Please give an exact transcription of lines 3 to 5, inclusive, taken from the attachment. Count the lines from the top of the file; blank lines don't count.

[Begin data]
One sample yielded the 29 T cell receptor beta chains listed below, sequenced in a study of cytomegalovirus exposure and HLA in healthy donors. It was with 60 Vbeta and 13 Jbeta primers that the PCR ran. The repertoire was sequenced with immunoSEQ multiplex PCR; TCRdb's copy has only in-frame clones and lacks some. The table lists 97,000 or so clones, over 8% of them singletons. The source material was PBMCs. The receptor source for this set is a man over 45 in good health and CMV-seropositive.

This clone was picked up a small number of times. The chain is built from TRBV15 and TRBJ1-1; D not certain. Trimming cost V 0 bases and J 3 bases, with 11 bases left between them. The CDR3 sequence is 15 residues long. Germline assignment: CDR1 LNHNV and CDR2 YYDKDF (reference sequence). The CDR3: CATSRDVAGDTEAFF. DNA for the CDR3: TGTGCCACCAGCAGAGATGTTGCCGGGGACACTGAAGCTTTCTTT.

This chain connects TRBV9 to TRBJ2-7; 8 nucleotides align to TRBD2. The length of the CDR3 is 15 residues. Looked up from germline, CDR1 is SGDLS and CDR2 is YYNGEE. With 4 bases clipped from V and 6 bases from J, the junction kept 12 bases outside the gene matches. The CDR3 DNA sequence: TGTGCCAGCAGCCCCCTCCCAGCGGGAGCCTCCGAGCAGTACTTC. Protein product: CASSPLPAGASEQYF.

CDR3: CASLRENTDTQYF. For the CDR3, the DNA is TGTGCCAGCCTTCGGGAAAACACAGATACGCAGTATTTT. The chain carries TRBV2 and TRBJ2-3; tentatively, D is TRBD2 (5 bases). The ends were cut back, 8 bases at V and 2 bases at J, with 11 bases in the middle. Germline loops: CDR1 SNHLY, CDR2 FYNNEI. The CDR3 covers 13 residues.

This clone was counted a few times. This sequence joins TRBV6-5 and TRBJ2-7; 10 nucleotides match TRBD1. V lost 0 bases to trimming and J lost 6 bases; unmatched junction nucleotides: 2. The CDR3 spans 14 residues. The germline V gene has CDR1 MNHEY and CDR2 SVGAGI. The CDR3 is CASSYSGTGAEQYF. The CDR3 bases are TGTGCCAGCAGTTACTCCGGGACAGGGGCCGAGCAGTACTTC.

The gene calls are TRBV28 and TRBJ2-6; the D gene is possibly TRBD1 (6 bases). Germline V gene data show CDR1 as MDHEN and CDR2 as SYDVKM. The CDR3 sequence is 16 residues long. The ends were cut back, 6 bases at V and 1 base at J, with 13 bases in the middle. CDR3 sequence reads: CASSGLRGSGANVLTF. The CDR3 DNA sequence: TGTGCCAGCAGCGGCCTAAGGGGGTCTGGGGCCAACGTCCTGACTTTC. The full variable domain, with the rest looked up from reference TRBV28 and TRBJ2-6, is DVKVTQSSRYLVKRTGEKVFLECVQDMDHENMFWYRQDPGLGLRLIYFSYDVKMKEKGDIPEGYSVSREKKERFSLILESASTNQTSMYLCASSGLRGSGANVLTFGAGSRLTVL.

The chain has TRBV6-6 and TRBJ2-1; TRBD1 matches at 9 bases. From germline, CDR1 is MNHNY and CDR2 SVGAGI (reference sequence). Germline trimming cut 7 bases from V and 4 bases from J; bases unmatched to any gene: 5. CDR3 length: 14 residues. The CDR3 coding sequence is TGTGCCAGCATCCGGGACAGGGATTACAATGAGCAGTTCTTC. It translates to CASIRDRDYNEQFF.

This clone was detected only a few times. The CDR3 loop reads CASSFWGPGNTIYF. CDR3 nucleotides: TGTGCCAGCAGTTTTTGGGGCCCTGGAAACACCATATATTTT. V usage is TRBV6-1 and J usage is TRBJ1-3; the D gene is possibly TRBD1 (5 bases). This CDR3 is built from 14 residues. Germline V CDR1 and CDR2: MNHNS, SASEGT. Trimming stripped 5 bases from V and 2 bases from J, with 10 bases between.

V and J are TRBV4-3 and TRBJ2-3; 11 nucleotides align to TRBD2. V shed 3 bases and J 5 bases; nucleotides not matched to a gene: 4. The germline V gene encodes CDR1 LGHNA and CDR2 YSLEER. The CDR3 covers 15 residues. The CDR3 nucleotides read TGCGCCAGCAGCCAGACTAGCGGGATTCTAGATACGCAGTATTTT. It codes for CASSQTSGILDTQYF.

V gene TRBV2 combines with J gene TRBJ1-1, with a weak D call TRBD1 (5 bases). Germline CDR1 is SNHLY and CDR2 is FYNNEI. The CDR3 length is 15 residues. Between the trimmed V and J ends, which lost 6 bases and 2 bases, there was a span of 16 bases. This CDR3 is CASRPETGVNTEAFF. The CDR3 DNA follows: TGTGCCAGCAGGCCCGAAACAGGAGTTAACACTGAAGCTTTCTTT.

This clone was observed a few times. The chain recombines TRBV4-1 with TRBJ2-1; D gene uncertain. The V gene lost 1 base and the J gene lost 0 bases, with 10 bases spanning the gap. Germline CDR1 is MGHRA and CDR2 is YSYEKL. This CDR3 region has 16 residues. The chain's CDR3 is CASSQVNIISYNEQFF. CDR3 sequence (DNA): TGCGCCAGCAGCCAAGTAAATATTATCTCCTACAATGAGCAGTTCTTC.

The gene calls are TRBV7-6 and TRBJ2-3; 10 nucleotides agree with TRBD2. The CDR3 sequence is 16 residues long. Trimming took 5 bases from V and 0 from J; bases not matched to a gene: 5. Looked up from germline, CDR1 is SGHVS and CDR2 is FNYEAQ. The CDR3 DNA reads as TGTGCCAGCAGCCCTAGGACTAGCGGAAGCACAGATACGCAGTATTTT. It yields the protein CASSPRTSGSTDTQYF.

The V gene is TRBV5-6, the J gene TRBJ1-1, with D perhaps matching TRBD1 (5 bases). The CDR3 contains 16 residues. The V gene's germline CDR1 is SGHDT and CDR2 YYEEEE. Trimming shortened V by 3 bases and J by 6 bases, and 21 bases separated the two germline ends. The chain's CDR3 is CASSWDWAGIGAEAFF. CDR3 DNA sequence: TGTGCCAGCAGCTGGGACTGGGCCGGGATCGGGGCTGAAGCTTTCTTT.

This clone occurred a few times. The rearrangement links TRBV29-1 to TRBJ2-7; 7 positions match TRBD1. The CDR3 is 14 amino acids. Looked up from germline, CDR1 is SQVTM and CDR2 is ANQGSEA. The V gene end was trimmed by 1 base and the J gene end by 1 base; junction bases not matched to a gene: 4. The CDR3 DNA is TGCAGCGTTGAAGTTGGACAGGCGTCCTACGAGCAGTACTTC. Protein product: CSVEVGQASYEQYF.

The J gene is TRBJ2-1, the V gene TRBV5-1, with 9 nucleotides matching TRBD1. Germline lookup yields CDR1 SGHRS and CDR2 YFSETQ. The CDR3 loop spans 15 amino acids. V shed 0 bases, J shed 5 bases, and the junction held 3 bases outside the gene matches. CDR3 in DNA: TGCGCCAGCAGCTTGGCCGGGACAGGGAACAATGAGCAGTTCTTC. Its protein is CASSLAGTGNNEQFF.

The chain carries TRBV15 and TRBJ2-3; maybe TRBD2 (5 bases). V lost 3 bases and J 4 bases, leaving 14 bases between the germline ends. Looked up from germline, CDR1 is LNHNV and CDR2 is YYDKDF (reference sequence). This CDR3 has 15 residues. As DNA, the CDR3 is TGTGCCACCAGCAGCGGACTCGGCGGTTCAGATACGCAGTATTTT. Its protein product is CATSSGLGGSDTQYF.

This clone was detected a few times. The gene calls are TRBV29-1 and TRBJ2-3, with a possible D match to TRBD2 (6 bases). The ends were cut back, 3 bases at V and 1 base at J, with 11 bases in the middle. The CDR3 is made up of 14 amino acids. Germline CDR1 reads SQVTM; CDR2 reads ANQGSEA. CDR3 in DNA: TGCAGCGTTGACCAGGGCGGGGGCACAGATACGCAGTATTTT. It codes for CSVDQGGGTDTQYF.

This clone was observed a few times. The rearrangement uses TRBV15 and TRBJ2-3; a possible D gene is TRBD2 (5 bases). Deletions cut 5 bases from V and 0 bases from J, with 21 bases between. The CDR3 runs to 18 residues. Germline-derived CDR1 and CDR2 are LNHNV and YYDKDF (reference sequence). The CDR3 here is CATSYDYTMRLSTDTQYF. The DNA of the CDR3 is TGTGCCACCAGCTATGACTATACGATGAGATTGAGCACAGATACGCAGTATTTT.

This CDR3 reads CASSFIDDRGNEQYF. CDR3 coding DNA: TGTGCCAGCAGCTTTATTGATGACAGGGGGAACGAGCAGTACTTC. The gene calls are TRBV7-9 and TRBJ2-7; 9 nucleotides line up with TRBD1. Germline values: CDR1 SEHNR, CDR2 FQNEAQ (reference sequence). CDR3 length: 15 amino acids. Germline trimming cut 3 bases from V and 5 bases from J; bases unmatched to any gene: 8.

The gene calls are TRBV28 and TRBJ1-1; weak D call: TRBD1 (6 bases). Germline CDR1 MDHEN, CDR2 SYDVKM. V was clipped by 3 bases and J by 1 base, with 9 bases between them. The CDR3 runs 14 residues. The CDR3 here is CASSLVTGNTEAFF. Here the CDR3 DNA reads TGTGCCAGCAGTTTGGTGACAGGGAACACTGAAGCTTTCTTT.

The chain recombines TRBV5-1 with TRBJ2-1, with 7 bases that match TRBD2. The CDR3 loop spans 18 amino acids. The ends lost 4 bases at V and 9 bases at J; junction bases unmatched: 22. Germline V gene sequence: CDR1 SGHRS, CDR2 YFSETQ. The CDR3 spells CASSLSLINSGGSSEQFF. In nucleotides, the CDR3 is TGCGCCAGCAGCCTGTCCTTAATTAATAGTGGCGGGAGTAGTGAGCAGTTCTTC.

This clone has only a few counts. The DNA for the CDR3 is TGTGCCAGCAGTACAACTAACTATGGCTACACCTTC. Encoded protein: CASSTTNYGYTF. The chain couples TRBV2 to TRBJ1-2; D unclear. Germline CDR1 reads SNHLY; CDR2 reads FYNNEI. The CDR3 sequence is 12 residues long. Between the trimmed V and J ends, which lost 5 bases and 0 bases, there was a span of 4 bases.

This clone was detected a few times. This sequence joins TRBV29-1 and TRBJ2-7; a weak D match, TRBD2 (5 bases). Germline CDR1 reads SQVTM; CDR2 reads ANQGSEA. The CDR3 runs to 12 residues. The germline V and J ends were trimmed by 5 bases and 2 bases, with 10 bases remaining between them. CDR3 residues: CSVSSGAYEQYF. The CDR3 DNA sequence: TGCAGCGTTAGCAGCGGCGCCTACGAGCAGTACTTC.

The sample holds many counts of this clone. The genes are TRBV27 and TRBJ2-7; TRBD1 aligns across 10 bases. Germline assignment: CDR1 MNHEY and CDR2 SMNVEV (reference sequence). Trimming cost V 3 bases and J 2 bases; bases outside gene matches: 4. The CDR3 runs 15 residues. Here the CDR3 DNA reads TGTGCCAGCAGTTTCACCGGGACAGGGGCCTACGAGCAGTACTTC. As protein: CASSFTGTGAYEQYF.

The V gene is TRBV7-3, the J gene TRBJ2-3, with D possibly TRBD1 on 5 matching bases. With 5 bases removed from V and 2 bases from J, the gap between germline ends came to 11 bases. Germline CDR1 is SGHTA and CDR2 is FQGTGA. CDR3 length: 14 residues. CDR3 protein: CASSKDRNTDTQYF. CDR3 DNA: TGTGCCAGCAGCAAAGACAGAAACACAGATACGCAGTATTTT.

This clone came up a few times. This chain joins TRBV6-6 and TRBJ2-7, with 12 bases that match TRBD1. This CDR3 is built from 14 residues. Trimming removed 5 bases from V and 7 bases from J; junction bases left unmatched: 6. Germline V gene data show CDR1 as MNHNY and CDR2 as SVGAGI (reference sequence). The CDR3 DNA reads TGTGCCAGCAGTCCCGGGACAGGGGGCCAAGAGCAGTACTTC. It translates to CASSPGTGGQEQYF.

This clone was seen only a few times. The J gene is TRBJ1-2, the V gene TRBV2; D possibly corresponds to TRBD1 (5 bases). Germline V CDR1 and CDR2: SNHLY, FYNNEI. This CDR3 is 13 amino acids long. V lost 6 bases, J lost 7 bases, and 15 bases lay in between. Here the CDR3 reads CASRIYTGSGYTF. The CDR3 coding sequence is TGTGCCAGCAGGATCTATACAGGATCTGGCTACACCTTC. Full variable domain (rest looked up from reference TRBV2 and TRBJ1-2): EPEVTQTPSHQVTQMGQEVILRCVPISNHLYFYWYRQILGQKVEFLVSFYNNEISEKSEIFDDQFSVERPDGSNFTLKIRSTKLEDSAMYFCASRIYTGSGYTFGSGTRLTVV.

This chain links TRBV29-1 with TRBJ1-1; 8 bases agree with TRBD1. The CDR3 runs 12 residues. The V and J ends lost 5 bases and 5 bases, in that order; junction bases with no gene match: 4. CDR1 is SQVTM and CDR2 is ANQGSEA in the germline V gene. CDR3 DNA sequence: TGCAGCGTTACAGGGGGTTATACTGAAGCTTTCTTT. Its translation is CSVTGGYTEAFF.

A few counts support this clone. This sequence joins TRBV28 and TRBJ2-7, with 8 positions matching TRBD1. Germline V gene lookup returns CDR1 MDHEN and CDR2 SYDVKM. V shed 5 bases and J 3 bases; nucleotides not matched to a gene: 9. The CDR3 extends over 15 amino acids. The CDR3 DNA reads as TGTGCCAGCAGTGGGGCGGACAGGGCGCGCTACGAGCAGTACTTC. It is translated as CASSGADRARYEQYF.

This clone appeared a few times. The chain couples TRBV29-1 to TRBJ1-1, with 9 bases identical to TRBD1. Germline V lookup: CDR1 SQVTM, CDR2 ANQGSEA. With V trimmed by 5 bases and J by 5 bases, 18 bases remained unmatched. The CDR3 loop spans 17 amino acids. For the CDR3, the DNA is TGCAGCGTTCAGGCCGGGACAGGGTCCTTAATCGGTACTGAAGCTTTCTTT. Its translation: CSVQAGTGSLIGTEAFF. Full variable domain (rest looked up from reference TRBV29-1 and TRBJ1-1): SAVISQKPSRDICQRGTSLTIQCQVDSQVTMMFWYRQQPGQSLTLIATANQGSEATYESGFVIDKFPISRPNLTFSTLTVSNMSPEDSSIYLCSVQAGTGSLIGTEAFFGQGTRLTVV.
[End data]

This chain connects TRBV9 to TRBJ2-7; 8 nucleotides align to TRBD2. The length of the CDR3 is 15 residues. Looked up from germline, CDR1 is SGDLS and CDR2 is YYNGEE. With 4 bases clipped from V and 6 bases from J, the junction kept 12 bases outside the gene matches. The CDR3 DNA sequence: TGTGCCAGCAGCCCCCTCCCAGCGGGAGCCTCCGAGCAGTACTTC. Protein product: CASSPLPAGASEQYF.

CDR3: CASLRENTDTQYF. For the CDR3, the DNA is TGTGCCAGCCTTCGGGAAAACACAGATACGCAGTATTTT. The chain carries TRBV2 and TRBJ2-3; tentatively, D is TRBD2 (5 bases). The ends were cut back, 8 bases at V and 2 bases at J, with 11 bases in the middle. Germline loops: CDR1 SNHLY, CDR2 FYNNEI. The CDR3 covers 13 residues.

This clone was counted a few times. This sequence joins TRBV6-5 and TRBJ2-7; 10 nucleotides match TRBD1. V lost 0 bases to trimming and J lost 6 bases; unmatched junction nucleotides: 2. The CDR3 spans 14 residues. The germline V gene has CDR1 MNHEY and CDR2 SVGAGI. The CDR3 is CASSYSGTGAEQYF. The CDR3 bases are TGTGCCAGCAGTTACTCCGGGACAGGGGCCGAGCAGTACTTC.